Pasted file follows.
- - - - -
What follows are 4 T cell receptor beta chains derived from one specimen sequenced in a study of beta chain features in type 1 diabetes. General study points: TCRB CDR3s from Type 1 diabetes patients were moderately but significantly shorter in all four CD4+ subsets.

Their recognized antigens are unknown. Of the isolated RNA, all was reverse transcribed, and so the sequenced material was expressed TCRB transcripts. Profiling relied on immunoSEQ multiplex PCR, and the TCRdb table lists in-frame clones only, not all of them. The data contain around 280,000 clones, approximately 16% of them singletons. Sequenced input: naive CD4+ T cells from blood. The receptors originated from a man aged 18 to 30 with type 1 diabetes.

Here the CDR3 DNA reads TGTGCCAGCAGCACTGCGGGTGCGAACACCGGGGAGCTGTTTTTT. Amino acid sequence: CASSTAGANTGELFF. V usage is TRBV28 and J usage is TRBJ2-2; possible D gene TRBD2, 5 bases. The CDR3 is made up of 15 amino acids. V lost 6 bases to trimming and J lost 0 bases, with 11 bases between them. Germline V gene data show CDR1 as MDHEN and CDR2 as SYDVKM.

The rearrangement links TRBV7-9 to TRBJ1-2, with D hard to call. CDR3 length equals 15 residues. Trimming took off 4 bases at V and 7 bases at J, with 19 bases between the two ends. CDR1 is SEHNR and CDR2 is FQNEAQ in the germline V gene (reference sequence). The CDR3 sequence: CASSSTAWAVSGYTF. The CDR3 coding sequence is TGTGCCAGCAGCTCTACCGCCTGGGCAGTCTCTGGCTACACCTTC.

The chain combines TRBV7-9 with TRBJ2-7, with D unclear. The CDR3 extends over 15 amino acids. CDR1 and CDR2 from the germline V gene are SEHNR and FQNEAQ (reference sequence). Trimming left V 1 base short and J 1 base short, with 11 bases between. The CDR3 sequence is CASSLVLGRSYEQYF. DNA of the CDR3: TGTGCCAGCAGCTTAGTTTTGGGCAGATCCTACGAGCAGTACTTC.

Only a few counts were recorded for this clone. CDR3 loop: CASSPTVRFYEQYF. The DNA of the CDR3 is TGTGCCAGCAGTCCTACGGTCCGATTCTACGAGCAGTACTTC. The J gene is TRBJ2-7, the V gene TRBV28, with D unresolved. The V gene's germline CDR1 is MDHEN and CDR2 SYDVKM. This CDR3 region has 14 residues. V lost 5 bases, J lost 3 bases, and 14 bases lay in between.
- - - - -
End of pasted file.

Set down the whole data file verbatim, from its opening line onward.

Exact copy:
What follows are 4 T cell receptor beta chains derived from one specimen sequenced in a study of beta chain features in type 1 diabetes. General study points: TCRB CDR3s from Type 1 diabetes patients were moderately but significantly shorter in all four CD4+ subsets.

Their recognized antigens are unknown. Of the isolated RNA, all was reverse transcribed, and so the sequenced material was expressed TCRB transcripts. Profiling relied on immunoSEQ multiplex PCR, and the TCRdb table lists in-frame clones only, not all of them. The data contain around 280,000 clones, approximately 16% of them singletons. Sequenced input: naive CD4+ T cells from blood. The receptors originated from a man aged 18 to 30 with type 1 diabetes.

Here the CDR3 DNA reads TGTGCCAGCAGCACTGCGGGTGCGAACACCGGGGAGCTGTTTTTT. Amino acid sequence: CASSTAGANTGELFF. V usage is TRBV28 and J usage is TRBJ2-2; possible D gene TRBD2, 5 bases. The CDR3 is made up of 15 amino acids. V lost 6 bases to trimming and J lost 0 bases, with 11 bases between them. Germline V gene data show CDR1 as MDHEN and CDR2 as SYDVKM.

The rearrangement links TRBV7-9 to TRBJ1-2, with D hard to call. CDR3 length equals 15 residues. Trimming took off 4 bases at V and 7 bases at J, with 19 bases between the two ends. CDR1 is SEHNR and CDR2 is FQNEAQ in the germline V gene (reference sequence). The CDR3 sequence: CASSSTAWAVSGYTF. The CDR3 coding sequence is TGTGCCAGCAGCTCTACCGCCTGGGCAGTCTCTGGCTACACCTTC.

The chain combines TRBV7-9 with TRBJ2-7, with D unclear. The CDR3 extends over 15 amino acids. CDR1 and CDR2 from the germline V gene are SEHNR and FQNEAQ (reference sequence). Trimming left V 1 base short and J 1 base short, with 11 bases between. The CDR3 sequence is CASSLVLGRSYEQYF. DNA of the CDR3: TGTGCCAGCAGCTTAGTTTTGGGCAGATCCTACGAGCAGTACTTC.

Only a few counts were recorded for this clone. CDR3 loop: CASSPTVRFYEQYF. The DNA of the CDR3 is TGTGCCAGCAGTCCTACGGTCCGATTCTACGAGCAGTACTTC. The J gene is TRBJ2-7, the V gene TRBV28, with D unresolved. The V gene's germline CDR1 is MDHEN and CDR2 SYDVKM. This CDR3 region has 14 residues. V lost 5 bases, J lost 3 bases, and 14 bases lay in between.